Landing a Redfish

By: Daniel Eggertsen

The redfish (also known as the red drum) has become one of the most sought after fish in along the Gulf and Atlantic shores. It is primarily an inshore fish and became popular as a food fish after being served in New Orleans restaurants. When anglers became enthused about inshore saltwater fishing, the redfish then became popular as a game fish. Now it is the target of numerous professional redfish tournaments and of anglers from across the country.

Redfish can grow to almost 100 pounds, though most state records are actually smaller than that. Most states regulate the size limits of keepers (which typically must be between 14 and 27 inches long). Redfish have blunt noses, a chin without barbells, and a wide undercut mouth.

The color of a redfish is traditionally a blend of copper and red colors in the dark water, though in clear waters they appear to be lighter. The underside and the belly of the redfish is pure white. They typically have a variety of spots at the base of their tail - ranging from just a handful to as many as 50.

One thing to remember when fishing for redfish is that they tend to prefer shallow waters, specifically water that is too skinny to cover them completely (which exposes their dorsal fins and even part of their backs). One way to search for these areas is through seeking out more "dusty" areas. These areas are often created during a low tide alongside grass shorelines that have been eroded by wave action, which ultimately leaves a sort of shelves. This type of structure extends from the present grassline to a dropoff in the slightly deeper waters.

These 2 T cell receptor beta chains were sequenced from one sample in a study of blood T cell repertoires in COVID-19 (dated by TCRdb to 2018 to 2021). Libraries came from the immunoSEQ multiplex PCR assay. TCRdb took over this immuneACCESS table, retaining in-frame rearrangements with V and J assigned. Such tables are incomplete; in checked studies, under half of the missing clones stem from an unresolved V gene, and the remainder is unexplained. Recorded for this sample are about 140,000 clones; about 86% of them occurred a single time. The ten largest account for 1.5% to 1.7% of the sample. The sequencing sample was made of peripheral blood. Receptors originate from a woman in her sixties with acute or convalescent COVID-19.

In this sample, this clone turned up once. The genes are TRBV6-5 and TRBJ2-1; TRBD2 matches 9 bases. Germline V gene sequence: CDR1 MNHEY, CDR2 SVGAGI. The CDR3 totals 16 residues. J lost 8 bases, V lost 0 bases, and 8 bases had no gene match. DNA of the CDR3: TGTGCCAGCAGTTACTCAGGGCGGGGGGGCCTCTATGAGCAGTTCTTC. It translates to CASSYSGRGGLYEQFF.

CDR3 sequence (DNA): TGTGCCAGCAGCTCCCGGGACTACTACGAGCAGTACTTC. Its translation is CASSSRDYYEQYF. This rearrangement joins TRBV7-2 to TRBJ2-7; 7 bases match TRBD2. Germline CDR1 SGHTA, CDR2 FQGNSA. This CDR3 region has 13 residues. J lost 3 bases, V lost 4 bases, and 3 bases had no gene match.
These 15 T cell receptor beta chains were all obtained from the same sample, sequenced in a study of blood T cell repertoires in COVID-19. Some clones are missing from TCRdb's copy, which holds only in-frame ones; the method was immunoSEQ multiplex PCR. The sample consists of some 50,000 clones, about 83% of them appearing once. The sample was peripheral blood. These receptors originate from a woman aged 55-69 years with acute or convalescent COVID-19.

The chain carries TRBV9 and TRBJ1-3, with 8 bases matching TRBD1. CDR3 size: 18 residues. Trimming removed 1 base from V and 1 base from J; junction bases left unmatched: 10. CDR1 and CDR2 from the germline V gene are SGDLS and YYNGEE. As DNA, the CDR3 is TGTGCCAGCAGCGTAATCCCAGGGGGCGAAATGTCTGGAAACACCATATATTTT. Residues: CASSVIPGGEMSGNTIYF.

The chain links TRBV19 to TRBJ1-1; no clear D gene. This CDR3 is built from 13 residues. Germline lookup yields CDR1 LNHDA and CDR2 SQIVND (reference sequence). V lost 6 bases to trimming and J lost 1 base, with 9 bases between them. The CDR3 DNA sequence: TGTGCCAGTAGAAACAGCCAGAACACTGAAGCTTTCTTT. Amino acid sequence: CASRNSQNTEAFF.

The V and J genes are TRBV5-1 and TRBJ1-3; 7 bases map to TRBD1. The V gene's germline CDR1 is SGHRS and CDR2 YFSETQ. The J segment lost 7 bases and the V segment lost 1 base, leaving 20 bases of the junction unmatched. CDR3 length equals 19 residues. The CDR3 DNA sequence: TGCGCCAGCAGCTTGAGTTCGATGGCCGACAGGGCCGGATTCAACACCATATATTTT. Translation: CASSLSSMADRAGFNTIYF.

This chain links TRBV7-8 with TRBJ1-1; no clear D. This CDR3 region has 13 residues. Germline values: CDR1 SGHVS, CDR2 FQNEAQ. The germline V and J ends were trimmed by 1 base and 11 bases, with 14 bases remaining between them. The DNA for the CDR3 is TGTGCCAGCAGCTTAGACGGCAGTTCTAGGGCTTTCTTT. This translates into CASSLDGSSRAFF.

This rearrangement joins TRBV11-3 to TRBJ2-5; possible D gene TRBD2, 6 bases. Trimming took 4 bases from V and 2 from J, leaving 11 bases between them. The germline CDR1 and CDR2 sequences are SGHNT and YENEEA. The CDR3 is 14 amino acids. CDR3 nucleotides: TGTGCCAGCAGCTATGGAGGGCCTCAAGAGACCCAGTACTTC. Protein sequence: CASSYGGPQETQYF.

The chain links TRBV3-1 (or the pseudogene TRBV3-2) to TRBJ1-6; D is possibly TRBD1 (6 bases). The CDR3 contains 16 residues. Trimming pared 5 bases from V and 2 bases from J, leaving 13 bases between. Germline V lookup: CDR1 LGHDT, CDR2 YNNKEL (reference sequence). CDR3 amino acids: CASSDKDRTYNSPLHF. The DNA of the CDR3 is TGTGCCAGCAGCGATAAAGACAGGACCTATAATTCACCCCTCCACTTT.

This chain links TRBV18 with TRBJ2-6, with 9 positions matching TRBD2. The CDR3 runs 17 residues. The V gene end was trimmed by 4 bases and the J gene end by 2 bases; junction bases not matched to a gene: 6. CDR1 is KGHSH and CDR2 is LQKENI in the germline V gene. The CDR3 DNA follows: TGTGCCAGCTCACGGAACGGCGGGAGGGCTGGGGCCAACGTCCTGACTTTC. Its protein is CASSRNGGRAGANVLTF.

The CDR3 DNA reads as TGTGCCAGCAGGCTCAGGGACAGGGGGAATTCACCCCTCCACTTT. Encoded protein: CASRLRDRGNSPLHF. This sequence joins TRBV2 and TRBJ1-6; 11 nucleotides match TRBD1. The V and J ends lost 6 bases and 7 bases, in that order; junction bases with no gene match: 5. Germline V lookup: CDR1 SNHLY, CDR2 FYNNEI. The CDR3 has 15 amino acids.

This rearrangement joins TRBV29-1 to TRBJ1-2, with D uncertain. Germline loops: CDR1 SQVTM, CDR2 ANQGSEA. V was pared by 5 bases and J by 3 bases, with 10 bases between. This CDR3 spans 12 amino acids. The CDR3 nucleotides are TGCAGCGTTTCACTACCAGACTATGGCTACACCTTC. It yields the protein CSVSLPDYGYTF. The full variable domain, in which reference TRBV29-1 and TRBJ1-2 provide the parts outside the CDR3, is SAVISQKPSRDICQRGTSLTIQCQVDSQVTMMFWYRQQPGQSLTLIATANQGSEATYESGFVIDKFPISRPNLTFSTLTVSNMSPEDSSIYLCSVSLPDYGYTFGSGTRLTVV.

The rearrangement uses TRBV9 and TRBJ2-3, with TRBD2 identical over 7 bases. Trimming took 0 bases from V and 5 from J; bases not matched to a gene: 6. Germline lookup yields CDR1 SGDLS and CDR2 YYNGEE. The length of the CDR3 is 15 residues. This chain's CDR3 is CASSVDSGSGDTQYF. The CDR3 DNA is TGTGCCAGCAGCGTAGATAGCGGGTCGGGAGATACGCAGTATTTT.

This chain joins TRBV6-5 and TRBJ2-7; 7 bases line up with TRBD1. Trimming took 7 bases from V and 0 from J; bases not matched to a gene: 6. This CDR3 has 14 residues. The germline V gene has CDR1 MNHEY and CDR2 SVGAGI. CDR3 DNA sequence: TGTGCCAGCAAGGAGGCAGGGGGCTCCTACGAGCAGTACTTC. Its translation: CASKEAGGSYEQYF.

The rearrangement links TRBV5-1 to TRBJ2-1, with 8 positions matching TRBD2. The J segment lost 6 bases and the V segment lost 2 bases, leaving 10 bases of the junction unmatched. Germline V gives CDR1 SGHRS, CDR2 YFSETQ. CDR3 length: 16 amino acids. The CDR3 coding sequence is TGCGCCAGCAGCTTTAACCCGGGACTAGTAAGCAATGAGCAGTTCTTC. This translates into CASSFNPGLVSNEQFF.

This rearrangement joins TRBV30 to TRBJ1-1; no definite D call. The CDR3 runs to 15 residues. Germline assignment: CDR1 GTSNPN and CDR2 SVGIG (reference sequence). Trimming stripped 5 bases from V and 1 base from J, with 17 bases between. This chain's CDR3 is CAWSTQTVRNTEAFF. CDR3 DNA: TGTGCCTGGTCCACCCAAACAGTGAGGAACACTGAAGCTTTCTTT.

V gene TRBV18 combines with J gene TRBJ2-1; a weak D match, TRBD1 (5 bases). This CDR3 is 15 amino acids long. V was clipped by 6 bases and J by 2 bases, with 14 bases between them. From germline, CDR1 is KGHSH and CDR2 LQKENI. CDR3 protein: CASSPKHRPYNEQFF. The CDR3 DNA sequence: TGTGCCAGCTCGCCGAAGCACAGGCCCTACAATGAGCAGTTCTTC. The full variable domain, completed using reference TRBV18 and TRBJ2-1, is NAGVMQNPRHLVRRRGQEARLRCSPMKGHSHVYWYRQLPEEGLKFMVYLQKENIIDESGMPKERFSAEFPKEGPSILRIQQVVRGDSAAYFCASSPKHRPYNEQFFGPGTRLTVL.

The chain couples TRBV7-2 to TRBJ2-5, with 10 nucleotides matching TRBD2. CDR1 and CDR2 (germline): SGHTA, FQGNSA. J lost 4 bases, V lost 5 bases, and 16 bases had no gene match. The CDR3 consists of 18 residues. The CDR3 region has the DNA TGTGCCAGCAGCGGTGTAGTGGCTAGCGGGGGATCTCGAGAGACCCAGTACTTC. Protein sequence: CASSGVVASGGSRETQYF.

Redfish are commonly found moving from the adjacent deeper water to the top of such shelves to feed. As a result, their dorsal fins typically become exposed in environments such as these. It's important to keep in mind that these type of redfish (that are found in such "dusty" areas) tend to be somewhat skittish.

The pulses emitted by a boat moving along a little too fast may not necessarily cause them to flee, but it will certainly send them warnings. In addition, carelessly casting heavy lures into the area where the redfish is serves as another surefire way to put the redfish on guard. As a result, stealth and caution become critical factors in approaching near enough to the redfish to have a fair shot at landing one.

Another reason redfish tend to stick closer to shore is because of the incoming tides. These tides bring with them food, bait fish, etc. that the redfish will feed on. Also, small crabs and shrimp become more active on the incoming tide, enticing the redfish to feed at those locations.

The opposite is true for those outgoing tides - as the water withdraws, the redfish will wait and feed on whatever bait is carried back out with the tide. On an outgoing tide, channels and deeper areas (still near the shore) are good places to find redfish.

As far as tackle is concerned, light to medium spinning or casting tackle with 15 to 20 pound test line is sufficient for most redfish expeditions. Redfish will readily hit artificial lures such as plastic grubs and topwaters, but are most frequently caught by using live or dead bait. Those anglers who choose to go with artificial bait should use lures similar to Bass Assassin swim-tail grubs in chartreuse or electric chicken colors. Any small to medium topwater plug that causes a stir will attract redfish early and late in the day.

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